Spinal stenosis refers to the narrowing of the spinal canal. This narrowing causes pinching or compression of the spinal cord or nerves within the spinal canal, which can in turn lead to pain in the back, buttocks, thighs, and legs, as well as an overall decrease in physical activity.
There are two basic types of spinal stenosis: Lumbar spinal stenosis is the result of narrowing of the spinal canal on the lower part of the spinal column, whereas cervical spinal stenosis affects the upper part of the spine. In most cases, spinal stenosis is the result of a degeneration of the spine, which occurs with aging.
If nonoperative treatments fail to effectively suppress the symptoms of spinal stenosis, your doctor may recommend surgery.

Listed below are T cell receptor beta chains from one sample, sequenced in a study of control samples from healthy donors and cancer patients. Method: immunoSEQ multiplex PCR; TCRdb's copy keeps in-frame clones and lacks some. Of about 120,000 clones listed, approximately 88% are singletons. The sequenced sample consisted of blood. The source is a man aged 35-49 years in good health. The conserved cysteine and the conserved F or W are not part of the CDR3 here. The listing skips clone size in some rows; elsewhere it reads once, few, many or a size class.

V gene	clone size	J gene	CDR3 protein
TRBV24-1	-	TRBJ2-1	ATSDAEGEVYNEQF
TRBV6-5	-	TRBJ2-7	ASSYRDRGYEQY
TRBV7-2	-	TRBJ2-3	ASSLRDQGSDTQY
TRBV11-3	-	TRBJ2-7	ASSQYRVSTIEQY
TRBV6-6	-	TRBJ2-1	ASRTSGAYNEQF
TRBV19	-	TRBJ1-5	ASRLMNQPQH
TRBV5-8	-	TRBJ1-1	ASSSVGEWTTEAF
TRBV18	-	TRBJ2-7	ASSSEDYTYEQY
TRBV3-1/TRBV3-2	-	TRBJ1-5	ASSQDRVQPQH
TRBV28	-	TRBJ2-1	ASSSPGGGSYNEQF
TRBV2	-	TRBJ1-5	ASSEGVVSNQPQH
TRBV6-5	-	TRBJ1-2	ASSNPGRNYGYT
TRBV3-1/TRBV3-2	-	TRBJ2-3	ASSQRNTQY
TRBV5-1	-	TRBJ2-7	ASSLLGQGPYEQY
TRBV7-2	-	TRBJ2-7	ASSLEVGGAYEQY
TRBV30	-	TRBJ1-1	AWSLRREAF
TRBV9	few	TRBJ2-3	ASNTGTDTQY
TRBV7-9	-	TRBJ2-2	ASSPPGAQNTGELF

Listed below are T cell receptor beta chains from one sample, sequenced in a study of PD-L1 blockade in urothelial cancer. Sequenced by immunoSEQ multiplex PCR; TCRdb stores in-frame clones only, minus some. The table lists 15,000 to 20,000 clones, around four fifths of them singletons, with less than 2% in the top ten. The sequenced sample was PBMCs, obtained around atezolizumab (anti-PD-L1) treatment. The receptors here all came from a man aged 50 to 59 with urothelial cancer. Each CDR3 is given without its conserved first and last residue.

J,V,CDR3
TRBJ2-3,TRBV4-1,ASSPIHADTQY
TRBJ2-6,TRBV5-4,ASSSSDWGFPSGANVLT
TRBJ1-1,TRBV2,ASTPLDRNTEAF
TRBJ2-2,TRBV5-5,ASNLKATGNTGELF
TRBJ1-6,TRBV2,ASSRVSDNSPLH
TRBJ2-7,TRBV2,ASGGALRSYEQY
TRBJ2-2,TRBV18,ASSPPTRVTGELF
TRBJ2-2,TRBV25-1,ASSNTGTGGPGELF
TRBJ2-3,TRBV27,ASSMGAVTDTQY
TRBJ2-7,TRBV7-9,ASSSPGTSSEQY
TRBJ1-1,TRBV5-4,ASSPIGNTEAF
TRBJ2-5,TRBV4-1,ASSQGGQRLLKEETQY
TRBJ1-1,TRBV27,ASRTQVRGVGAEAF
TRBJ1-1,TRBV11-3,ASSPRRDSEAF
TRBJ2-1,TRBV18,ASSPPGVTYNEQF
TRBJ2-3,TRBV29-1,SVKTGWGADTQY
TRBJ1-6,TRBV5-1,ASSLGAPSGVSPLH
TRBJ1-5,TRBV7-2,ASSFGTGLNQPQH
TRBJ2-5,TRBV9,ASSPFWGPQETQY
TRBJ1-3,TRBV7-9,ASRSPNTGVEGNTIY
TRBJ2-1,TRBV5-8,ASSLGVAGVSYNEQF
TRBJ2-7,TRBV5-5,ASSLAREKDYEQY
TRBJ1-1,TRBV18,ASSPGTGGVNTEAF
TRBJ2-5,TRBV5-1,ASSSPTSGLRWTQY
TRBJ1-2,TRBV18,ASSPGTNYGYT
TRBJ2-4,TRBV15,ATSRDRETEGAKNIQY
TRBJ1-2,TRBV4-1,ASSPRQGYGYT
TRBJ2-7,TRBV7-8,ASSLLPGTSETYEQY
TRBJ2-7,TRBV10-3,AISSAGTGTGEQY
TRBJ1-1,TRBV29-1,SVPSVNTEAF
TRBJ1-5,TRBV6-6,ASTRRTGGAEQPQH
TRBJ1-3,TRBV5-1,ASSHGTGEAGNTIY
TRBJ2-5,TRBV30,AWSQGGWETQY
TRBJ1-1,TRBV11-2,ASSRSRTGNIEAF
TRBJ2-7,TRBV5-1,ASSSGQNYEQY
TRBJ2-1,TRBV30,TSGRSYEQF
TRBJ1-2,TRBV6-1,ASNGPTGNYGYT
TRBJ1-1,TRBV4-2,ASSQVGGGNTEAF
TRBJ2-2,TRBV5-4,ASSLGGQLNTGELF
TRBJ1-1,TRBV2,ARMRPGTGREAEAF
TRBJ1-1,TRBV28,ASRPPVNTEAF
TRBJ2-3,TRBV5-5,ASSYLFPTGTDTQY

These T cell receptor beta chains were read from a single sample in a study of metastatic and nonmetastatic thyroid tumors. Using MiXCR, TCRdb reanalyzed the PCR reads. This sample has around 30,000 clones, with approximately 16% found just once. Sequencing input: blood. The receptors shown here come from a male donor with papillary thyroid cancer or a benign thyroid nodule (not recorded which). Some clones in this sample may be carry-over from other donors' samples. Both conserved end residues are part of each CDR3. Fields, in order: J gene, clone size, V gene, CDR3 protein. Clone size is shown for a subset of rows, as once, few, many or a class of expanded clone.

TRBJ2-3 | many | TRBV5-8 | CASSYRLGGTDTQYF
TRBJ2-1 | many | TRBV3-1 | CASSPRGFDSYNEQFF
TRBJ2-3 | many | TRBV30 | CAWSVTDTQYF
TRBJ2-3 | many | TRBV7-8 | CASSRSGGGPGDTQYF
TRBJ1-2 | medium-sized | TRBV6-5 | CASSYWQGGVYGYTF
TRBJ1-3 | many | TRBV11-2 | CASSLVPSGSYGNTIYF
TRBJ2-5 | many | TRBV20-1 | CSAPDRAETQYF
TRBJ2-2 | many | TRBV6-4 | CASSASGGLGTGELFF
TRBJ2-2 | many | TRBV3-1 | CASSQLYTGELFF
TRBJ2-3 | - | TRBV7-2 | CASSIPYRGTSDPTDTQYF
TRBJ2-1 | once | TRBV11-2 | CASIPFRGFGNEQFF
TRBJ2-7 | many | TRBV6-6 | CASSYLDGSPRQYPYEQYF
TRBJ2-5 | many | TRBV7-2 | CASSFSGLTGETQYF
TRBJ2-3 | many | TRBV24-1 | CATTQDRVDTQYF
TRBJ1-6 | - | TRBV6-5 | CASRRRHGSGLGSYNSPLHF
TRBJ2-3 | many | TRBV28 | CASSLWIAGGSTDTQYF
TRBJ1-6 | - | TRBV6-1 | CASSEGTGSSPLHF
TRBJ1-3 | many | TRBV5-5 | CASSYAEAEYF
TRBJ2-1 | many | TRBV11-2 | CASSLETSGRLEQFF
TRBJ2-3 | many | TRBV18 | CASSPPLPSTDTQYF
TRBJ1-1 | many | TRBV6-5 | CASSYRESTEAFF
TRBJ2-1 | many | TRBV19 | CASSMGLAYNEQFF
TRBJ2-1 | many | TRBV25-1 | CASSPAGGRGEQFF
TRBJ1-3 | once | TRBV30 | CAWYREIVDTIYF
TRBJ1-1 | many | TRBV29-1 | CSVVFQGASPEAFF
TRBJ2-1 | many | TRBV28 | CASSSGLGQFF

The goal of surgery is to simply widen the spinal canal and thus relieve the pain-inducing pressure on the spinal cord or the spinal nerves.
This procedure creates more space for the nerves by effectively removing the roof (or lamina) of the vertebra with or without removing part of the disc or fusing vertebrae. Unstable areas of the spine may need to be fused with the use of rods and screws.
Stenosis can also be treated by a number of other surgeries:
This surgery specifically removes only a small portion of the lamina, thus relieving pressure on the nerve roots.
This procedure involves relieving the condition called nerve root compression by removing the intervertebral disc through a small incision made near the front of the neck. The removed disc is replaced by a bone graft between the adjacent vertebrae.
The removal of the vertebral body and adjacent intervertebral discs to allow decompression of the cervical spinal canal as well as spinal nerves. A metal plate and screws along with a bone graft is used to obtain a fusion.